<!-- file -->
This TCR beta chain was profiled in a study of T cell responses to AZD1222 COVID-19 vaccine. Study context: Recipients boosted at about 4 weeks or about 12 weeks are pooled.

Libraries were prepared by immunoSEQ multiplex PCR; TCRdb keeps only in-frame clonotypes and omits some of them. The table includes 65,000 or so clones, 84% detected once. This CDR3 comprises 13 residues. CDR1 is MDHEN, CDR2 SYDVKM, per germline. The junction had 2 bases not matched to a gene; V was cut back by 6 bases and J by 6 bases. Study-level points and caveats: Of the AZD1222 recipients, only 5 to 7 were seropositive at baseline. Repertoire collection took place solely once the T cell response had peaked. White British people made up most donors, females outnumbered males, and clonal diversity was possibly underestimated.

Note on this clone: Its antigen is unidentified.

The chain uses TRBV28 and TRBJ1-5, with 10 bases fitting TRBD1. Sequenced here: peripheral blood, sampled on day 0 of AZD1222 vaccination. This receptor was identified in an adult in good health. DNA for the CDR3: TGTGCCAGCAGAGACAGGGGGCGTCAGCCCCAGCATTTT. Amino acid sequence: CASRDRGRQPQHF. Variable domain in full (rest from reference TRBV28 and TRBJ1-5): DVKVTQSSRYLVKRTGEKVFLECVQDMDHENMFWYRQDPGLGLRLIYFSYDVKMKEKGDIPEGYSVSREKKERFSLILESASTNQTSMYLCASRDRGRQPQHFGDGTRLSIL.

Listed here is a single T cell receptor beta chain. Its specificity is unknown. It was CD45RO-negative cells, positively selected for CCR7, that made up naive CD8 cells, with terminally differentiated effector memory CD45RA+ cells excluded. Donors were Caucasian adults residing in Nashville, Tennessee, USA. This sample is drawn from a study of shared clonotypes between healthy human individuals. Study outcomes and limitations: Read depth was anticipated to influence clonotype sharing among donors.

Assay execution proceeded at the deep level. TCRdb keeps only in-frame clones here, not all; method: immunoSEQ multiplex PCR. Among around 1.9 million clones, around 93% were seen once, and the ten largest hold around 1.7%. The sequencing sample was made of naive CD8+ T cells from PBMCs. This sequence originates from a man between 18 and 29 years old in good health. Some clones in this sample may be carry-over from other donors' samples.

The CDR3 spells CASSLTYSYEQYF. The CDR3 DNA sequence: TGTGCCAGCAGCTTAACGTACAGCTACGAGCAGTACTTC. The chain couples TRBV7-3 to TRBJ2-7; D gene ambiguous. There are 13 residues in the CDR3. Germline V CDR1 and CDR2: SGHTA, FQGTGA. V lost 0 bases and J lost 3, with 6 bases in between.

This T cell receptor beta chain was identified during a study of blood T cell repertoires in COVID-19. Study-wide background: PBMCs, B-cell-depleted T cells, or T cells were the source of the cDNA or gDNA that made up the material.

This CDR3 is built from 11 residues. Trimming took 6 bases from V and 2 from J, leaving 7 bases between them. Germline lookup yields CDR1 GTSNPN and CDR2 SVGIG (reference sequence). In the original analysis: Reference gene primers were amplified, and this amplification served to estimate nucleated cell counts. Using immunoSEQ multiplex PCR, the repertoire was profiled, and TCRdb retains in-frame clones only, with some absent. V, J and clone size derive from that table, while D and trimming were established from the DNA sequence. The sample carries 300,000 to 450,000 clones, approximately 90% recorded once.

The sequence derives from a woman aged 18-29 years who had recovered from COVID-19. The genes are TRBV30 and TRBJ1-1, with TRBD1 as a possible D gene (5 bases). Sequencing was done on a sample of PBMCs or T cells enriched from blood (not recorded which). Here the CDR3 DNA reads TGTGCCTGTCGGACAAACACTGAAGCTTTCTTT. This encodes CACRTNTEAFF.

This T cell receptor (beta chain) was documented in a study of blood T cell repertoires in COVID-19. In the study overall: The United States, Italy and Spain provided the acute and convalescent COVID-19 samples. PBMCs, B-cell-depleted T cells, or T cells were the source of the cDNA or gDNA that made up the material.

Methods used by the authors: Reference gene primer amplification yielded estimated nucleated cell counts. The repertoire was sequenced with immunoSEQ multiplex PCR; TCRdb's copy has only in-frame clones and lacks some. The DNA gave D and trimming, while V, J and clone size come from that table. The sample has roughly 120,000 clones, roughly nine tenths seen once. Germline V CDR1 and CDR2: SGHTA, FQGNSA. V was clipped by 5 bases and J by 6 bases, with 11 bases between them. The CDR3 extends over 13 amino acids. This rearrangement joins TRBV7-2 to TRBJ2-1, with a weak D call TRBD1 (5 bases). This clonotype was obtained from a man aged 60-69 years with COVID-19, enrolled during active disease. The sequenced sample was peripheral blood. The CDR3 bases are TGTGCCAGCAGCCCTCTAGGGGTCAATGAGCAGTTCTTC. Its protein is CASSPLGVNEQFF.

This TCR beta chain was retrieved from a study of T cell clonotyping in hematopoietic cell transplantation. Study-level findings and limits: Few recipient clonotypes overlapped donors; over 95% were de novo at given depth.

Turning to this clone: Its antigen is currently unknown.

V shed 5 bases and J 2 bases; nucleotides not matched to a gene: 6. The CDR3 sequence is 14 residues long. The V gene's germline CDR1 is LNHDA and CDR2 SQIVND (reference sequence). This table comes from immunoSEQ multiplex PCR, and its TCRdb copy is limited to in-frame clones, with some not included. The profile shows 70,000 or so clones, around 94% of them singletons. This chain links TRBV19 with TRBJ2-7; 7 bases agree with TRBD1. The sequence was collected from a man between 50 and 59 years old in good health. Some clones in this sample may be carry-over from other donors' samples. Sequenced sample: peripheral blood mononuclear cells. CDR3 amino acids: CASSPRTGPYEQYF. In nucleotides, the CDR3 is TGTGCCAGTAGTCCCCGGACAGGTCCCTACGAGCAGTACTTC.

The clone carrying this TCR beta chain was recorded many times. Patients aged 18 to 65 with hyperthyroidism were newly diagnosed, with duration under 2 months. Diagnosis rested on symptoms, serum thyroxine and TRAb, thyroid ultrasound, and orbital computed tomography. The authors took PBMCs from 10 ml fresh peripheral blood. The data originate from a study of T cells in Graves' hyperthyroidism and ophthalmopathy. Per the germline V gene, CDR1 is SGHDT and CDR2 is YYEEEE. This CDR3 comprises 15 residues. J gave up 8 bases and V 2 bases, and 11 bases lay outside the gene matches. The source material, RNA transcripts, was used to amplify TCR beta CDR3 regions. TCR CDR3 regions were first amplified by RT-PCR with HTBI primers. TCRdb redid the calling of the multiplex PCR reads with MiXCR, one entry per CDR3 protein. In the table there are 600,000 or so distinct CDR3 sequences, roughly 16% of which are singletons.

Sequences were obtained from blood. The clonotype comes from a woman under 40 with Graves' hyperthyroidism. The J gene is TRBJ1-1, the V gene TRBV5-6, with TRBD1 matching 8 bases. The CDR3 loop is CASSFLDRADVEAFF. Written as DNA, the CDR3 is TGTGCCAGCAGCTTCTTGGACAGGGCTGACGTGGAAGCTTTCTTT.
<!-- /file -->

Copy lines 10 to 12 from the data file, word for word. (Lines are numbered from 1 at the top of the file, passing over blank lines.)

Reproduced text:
The sequence derives from a woman aged 18-29 years who had recovered from COVID-19. The genes are TRBV30 and TRBJ1-1, with TRBD1 as a possible D gene (5 bases). Sequencing was done on a sample of PBMCs or T cells enriched from blood (not recorded which). Here the CDR3 DNA reads TGTGCCTGTCGGACAAACACTGAAGCTTTCTTT. This encodes CACRTNTEAFF.

This T cell receptor (beta chain) was documented in a study of blood T cell repertoires in COVID-19. In the study overall: The United States, Italy and Spain provided the acute and convalescent COVID-19 samples. PBMCs, B-cell-depleted T cells, or T cells were the source of the cDNA or gDNA that made up the material.

Methods used by the authors: Reference gene primer amplification yielded estimated nucleated cell counts. The repertoire was sequenced with immunoSEQ multiplex PCR; TCRdb's copy has only in-frame clones and lacks some. The DNA gave D and trimming, while V, J and clone size come from that table. The sample has roughly 120,000 clones, roughly nine tenths seen once. Germline V CDR1 and CDR2: SGHTA, FQGNSA. V was clipped by 5 bases and J by 6 bases, with 11 bases between them. The CDR3 extends over 13 amino acids. This rearrangement joins TRBV7-2 to TRBJ2-1, with a weak D call TRBD1 (5 bases). This clonotype was obtained from a man aged 60-69 years with COVID-19, enrolled during active disease. The sequenced sample was peripheral blood. The CDR3 bases are TGTGCCAGCAGCCCTCTAGGGGTCAATGAGCAGTTCTTC. Its protein is CASSPLGVNEQFF.